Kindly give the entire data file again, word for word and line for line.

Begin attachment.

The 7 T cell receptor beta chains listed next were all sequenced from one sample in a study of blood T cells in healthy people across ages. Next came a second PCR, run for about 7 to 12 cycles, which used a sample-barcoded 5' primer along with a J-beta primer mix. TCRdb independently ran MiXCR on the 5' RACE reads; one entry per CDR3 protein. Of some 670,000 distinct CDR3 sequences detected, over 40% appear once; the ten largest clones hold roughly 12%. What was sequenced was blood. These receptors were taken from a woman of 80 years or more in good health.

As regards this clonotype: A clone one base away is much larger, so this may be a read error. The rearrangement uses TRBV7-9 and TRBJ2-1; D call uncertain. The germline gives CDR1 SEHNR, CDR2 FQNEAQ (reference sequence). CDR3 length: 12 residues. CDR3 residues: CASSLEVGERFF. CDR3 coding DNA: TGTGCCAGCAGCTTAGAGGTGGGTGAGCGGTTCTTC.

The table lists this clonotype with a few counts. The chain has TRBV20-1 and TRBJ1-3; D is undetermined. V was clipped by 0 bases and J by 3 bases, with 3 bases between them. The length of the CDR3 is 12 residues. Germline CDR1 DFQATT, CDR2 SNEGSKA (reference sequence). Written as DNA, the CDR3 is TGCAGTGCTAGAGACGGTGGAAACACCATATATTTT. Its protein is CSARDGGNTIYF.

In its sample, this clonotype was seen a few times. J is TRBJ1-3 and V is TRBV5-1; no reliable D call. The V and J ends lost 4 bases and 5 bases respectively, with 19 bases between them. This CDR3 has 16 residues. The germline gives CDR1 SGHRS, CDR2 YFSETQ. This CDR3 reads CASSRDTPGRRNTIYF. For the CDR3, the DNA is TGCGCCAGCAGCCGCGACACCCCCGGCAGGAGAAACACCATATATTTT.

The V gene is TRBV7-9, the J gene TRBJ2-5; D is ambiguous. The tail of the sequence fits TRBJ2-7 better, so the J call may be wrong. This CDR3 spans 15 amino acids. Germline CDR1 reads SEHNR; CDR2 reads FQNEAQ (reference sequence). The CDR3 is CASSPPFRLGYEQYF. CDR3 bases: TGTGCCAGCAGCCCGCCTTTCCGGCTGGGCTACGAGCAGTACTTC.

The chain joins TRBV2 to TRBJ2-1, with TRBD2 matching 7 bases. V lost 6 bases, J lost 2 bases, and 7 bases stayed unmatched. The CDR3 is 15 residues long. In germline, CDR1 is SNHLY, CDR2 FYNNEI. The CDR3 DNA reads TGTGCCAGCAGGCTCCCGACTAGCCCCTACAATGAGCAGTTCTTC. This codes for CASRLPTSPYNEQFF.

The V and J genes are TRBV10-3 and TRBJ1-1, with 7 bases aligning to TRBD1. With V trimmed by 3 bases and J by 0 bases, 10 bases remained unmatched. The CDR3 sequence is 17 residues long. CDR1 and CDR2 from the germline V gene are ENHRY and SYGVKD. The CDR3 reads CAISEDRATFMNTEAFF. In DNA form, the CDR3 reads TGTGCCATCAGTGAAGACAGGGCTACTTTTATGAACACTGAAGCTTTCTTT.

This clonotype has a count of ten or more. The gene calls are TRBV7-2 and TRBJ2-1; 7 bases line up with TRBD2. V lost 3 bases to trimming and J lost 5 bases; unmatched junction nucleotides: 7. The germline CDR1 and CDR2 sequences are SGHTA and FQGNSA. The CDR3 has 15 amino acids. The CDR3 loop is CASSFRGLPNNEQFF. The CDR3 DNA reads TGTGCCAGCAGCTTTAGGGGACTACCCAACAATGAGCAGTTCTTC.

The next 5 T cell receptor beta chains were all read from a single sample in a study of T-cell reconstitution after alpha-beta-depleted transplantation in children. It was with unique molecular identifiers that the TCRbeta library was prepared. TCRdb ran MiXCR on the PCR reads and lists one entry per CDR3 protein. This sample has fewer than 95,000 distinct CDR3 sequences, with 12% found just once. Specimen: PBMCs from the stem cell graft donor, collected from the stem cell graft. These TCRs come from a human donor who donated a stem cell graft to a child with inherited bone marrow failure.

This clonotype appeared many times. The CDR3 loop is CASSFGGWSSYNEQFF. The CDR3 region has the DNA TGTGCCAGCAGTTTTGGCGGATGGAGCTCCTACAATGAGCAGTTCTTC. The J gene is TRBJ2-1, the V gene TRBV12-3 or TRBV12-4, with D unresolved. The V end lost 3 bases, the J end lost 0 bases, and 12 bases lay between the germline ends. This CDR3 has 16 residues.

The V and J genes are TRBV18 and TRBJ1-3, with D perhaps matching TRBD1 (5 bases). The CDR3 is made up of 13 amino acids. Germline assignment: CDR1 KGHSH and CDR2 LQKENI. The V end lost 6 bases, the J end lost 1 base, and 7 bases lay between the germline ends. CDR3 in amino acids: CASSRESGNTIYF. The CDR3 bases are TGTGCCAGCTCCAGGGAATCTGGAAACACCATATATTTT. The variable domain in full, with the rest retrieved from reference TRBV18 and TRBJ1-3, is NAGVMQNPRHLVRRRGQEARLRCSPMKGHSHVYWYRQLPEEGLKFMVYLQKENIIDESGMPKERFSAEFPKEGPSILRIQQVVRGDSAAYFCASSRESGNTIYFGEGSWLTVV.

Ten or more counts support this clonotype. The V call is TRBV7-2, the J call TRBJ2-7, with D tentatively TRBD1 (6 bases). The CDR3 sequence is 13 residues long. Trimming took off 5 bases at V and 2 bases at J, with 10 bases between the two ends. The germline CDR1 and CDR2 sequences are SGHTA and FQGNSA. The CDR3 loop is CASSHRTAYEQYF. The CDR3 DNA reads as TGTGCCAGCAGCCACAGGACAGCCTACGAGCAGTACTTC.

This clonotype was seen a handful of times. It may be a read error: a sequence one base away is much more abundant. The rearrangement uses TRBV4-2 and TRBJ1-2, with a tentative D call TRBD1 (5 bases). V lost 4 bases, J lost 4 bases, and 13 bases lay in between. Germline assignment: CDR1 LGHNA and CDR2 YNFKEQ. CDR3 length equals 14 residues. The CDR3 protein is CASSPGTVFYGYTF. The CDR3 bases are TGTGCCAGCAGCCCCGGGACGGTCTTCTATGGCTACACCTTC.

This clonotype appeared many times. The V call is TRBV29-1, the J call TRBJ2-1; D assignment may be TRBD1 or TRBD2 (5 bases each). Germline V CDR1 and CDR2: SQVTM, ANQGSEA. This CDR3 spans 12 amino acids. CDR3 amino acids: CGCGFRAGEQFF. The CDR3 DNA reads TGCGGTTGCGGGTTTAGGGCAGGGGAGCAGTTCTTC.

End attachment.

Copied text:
The 7 T cell receptor beta chains listed next were all sequenced from one sample in a study of blood T cells in healthy people across ages. Next came a second PCR, run for about 7 to 12 cycles, which used a sample-barcoded 5' primer along with a J-beta primer mix. TCRdb independently ran MiXCR on the 5' RACE reads; one entry per CDR3 protein. Of some 670,000 distinct CDR3 sequences detected, over 40% appear once; the ten largest clones hold roughly 12%. What was sequenced was blood. These receptors were taken from a woman of 80 years or more in good health.

As regards this clonotype: A clone one base away is much larger, so this may be a read error. The rearrangement uses TRBV7-9 and TRBJ2-1; D call uncertain. The germline gives CDR1 SEHNR, CDR2 FQNEAQ (reference sequence). CDR3 length: 12 residues. CDR3 residues: CASSLEVGERFF. CDR3 coding DNA: TGTGCCAGCAGCTTAGAGGTGGGTGAGCGGTTCTTC.

The table lists this clonotype with a few counts. The chain has TRBV20-1 and TRBJ1-3; D is undetermined. V was clipped by 0 bases and J by 3 bases, with 3 bases between them. The length of the CDR3 is 12 residues. Germline CDR1 DFQATT, CDR2 SNEGSKA (reference sequence). Written as DNA, the CDR3 is TGCAGTGCTAGAGACGGTGGAAACACCATATATTTT. Its protein is CSARDGGNTIYF.

In its sample, this clonotype was seen a few times. J is TRBJ1-3 and V is TRBV5-1; no reliable D call. The V and J ends lost 4 bases and 5 bases respectively, with 19 bases between them. This CDR3 has 16 residues. The germline gives CDR1 SGHRS, CDR2 YFSETQ. This CDR3 reads CASSRDTPGRRNTIYF. For the CDR3, the DNA is TGCGCCAGCAGCCGCGACACCCCCGGCAGGAGAAACACCATATATTTT.

The V gene is TRBV7-9, the J gene TRBJ2-5; D is ambiguous. The tail of the sequence fits TRBJ2-7 better, so the J call may be wrong. This CDR3 spans 15 amino acids. Germline CDR1 reads SEHNR; CDR2 reads FQNEAQ (reference sequence). The CDR3 is CASSPPFRLGYEQYF. CDR3 bases: TGTGCCAGCAGCCCGCCTTTCCGGCTGGGCTACGAGCAGTACTTC.

The chain joins TRBV2 to TRBJ2-1, with TRBD2 matching 7 bases. V lost 6 bases, J lost 2 bases, and 7 bases stayed unmatched. The CDR3 is 15 residues long. In germline, CDR1 is SNHLY, CDR2 FYNNEI. The CDR3 DNA reads TGTGCCAGCAGGCTCCCGACTAGCCCCTACAATGAGCAGTTCTTC. This codes for CASRLPTSPYNEQFF.

The V and J genes are TRBV10-3 and TRBJ1-1, with 7 bases aligning to TRBD1. With V trimmed by 3 bases and J by 0 bases, 10 bases remained unmatched. The CDR3 sequence is 17 residues long. CDR1 and CDR2 from the germline V gene are ENHRY and SYGVKD. The CDR3 reads CAISEDRATFMNTEAFF. In DNA form, the CDR3 reads TGTGCCATCAGTGAAGACAGGGCTACTTTTATGAACACTGAAGCTTTCTTT.

This clonotype has a count of ten or more. The gene calls are TRBV7-2 and TRBJ2-1; 7 bases line up with TRBD2. V lost 3 bases to trimming and J lost 5 bases; unmatched junction nucleotides: 7. The germline CDR1 and CDR2 sequences are SGHTA and FQGNSA. The CDR3 has 15 amino acids. The CDR3 loop is CASSFRGLPNNEQFF. The CDR3 DNA reads TGTGCCAGCAGCTTTAGGGGACTACCCAACAATGAGCAGTTCTTC.

The next 5 T cell receptor beta chains were all read from a single sample in a study of T-cell reconstitution after alpha-beta-depleted transplantation in children. It was with unique molecular identifiers that the TCRbeta library was prepared. TCRdb ran MiXCR on the PCR reads and lists one entry per CDR3 protein. This sample has fewer than 95,000 distinct CDR3 sequences, with 12% found just once. Specimen: PBMCs from the stem cell graft donor, collected from the stem cell graft. These TCRs come from a human donor who donated a stem cell graft to a child with inherited bone marrow failure.

This clonotype appeared many times. The CDR3 loop is CASSFGGWSSYNEQFF. The CDR3 region has the DNA TGTGCCAGCAGTTTTGGCGGATGGAGCTCCTACAATGAGCAGTTCTTC. The J gene is TRBJ2-1, the V gene TRBV12-3 or TRBV12-4, with D unresolved. The V end lost 3 bases, the J end lost 0 bases, and 12 bases lay between the germline ends. This CDR3 has 16 residues.

The V and J genes are TRBV18 and TRBJ1-3, with D perhaps matching TRBD1 (5 bases). The CDR3 is made up of 13 amino acids. Germline assignment: CDR1 KGHSH and CDR2 LQKENI. The V end lost 6 bases, the J end lost 1 base, and 7 bases lay between the germline ends. CDR3 in amino acids: CASSRESGNTIYF. The CDR3 bases are TGTGCCAGCTCCAGGGAATCTGGAAACACCATATATTTT. The variable domain in full, with the rest retrieved from reference TRBV18 and TRBJ1-3, is NAGVMQNPRHLVRRRGQEARLRCSPMKGHSHVYWYRQLPEEGLKFMVYLQKENIIDESGMPKERFSAEFPKEGPSILRIQQVVRGDSAAYFCASSRESGNTIYFGEGSWLTVV.

Ten or more counts support this clonotype. The V call is TRBV7-2, the J call TRBJ2-7, with D tentatively TRBD1 (6 bases). The CDR3 sequence is 13 residues long. Trimming took off 5 bases at V and 2 bases at J, with 10 bases between the two ends. The germline CDR1 and CDR2 sequences are SGHTA and FQGNSA. The CDR3 loop is CASSHRTAYEQYF. The CDR3 DNA reads as TGTGCCAGCAGCCACAGGACAGCCTACGAGCAGTACTTC.

This clonotype was seen a handful of times. It may be a read error: a sequence one base away is much more abundant. The rearrangement uses TRBV4-2 and TRBJ1-2, with a tentative D call TRBD1 (5 bases). V lost 4 bases, J lost 4 bases, and 13 bases lay in between. Germline assignment: CDR1 LGHNA and CDR2 YNFKEQ. CDR3 length equals 14 residues. The CDR3 protein is CASSPGTVFYGYTF. The CDR3 bases are TGTGCCAGCAGCCCCGGGACGGTCTTCTATGGCTACACCTTC.

This clonotype appeared many times. The V call is TRBV29-1, the J call TRBJ2-1; D assignment may be TRBD1 or TRBD2 (5 bases each). Germline V CDR1 and CDR2: SQVTM, ANQGSEA. This CDR3 spans 12 amino acids. CDR3 amino acids: CGCGFRAGEQFF. The CDR3 DNA reads TGCGGTTGCGGGTTTAGGGCAGGGGAGCAGTTCTTC.